Soon after, I was taken to a narrow room with a row of chairs, where people were being administered intravenous drugs. First I was attached to a giant glass bottle of anti-inflammatory medicine that dripped quickly through the line into my body. I was sat in a chair next to an American woman who was having problems with her gall bladder, and was in Spain traveling. She had recently been awarded her sommelier certificate, and had planned to travel around Spain with her husband, tasting wines from different regions. I helped her, by translating some of what the nurse was saying to her, and asking for water. I also met a guy, whose name I later learned was Alvaro. He was skinny, pale with dark shoulder length hair, and had kind eyes. He came to speak to me, and told me that he could translate if I needed it. Alvaro was there with his grandma, who was also being given the giant bottle of anti inflammatories. I was in this room for over 5 hours. Just as I was being attached to a bottle of antiviral medication, my boyfriend walked through the door and gave me a big hug. Sometime later, I was taken to a bed in an A&E ward, and I was so happy to finally get a hospital bed for the weekend.

The first few days of deafness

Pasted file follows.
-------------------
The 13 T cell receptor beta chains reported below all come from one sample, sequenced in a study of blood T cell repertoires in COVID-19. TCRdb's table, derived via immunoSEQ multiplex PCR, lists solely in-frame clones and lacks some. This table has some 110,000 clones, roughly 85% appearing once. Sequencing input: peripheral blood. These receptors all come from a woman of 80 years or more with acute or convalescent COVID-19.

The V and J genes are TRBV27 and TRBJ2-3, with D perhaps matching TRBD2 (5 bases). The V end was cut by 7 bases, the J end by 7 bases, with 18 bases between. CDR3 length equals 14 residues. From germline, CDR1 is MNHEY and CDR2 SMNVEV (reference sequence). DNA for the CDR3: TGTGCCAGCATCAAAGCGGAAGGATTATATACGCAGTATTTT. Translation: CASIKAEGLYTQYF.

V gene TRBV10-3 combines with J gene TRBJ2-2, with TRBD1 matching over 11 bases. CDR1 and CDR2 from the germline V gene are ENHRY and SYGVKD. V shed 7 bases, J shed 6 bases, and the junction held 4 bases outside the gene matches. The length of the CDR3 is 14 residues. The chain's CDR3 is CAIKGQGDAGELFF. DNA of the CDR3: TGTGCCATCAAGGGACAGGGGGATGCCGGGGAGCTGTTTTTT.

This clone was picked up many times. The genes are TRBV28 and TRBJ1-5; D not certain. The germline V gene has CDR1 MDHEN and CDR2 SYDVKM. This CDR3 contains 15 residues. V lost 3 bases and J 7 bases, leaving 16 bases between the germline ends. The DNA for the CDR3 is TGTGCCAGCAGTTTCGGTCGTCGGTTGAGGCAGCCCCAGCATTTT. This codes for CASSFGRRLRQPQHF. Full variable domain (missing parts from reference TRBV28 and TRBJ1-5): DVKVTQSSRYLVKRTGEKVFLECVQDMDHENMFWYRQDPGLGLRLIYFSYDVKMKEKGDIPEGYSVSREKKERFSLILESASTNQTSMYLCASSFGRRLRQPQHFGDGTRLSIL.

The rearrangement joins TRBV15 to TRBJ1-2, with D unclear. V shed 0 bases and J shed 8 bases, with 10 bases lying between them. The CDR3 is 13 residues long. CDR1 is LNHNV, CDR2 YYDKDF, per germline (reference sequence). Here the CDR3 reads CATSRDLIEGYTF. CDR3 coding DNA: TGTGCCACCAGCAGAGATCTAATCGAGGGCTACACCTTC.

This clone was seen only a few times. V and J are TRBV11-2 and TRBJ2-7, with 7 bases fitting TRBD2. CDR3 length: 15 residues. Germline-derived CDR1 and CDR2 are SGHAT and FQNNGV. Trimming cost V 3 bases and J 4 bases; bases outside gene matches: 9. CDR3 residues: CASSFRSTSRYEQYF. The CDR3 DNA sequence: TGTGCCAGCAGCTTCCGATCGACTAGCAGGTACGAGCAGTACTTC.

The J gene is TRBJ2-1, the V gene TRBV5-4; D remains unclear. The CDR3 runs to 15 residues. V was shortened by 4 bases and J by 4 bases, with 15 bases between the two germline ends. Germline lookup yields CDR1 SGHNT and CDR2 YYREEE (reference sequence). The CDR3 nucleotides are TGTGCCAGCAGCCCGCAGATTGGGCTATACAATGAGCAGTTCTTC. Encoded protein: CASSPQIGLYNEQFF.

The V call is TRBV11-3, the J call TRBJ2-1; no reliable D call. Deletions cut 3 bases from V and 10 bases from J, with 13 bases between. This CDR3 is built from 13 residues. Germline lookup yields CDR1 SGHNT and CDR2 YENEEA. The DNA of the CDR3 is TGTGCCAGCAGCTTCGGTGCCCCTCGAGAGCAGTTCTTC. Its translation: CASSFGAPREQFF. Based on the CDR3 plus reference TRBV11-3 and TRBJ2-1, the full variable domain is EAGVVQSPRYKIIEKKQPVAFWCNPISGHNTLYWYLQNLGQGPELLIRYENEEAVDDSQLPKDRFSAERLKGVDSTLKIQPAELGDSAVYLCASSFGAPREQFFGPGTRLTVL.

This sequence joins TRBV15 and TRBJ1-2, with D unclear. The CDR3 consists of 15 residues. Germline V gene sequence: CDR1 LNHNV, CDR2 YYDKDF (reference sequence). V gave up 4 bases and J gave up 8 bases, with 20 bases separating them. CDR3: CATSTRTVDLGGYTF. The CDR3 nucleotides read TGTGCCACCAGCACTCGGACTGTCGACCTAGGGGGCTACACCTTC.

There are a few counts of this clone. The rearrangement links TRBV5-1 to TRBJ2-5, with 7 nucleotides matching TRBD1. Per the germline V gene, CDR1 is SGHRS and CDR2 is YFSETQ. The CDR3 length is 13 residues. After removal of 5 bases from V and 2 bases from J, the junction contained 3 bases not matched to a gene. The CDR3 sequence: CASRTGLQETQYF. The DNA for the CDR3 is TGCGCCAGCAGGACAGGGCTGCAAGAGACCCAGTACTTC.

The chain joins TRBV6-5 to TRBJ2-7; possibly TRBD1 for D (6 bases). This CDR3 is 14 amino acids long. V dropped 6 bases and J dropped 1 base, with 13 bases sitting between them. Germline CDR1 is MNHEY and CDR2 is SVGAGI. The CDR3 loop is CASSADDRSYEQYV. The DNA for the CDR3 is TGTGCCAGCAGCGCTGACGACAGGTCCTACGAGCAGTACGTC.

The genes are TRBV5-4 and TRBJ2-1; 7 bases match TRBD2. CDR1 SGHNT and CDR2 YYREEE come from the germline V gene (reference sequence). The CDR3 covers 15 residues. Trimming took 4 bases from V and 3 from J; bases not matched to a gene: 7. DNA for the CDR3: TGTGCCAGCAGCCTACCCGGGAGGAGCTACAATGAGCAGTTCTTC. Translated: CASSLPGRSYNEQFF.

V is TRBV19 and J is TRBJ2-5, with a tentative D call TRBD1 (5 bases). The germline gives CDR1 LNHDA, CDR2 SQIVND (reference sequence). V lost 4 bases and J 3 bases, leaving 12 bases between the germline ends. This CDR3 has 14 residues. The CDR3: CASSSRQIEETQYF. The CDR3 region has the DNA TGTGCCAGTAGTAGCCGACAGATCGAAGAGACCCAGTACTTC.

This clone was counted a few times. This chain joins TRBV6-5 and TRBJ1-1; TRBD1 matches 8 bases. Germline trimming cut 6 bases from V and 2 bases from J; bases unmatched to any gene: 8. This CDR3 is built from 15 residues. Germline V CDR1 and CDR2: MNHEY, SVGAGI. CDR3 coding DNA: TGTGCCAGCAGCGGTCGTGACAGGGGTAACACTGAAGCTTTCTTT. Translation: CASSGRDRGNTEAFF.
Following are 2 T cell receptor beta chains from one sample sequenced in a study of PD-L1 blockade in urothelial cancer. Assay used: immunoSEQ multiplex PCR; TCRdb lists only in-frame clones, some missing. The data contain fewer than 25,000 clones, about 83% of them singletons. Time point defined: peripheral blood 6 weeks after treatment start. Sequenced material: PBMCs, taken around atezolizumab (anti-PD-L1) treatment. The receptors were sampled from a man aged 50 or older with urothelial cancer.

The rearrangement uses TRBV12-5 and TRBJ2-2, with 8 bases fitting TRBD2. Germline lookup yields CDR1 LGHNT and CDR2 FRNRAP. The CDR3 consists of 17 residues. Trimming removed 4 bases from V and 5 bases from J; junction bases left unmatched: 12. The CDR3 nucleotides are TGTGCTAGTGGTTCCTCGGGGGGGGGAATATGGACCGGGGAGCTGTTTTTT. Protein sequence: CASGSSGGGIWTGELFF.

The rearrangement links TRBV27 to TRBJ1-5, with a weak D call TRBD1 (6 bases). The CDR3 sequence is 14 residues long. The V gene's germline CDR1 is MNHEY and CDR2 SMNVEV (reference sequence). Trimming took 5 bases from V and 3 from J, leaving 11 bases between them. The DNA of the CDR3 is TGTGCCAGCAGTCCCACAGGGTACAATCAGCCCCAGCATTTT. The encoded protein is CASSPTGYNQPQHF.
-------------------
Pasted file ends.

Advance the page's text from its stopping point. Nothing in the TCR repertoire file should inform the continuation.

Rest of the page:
The next 4 days were hard. I tried to carry on as usual. The new school year was about to start, and it was important for me to be in the school to prepare my classroom and to meet the new parents. I met the parents in what felt like a whirlwind. They were free to enter and see my classroom, and to have a chat with me and my colleagues. The room was full of voices. The pressure in my ear was building. Every time I turned to my left I was surprised to see another person standing next to me, who I hadn’t sensed was there. I wondered whether they realized that I could hardly hear them. I wondered if they were questioning why I stood so close to them to talk.

I met my new class on a Thursday, and forced my way through the deafness to greet them with a smile, and to help them settle into the school. But when the room was busy, and alive with chatting little voices, I couldn’t hear individuals when they came to speak to me. I couldn’t filter out the background noise. After work, I’d go home and lie on the living room floor exhausted from the day, and watch as the room tirelessly spun. I couldn’t focus on anything. I struggled to get up without falling back down again. I found out later that I was suffering from vertigo.

On day 9 of being deaf, I went to see my GP. She looked in my ear and said that it looked normal, but that maybe there was some inflammation. She gave me a prescription for some anti-inflammatory tablets and nasal sprays.

A week later I was sitting in the same doctor’s surgery.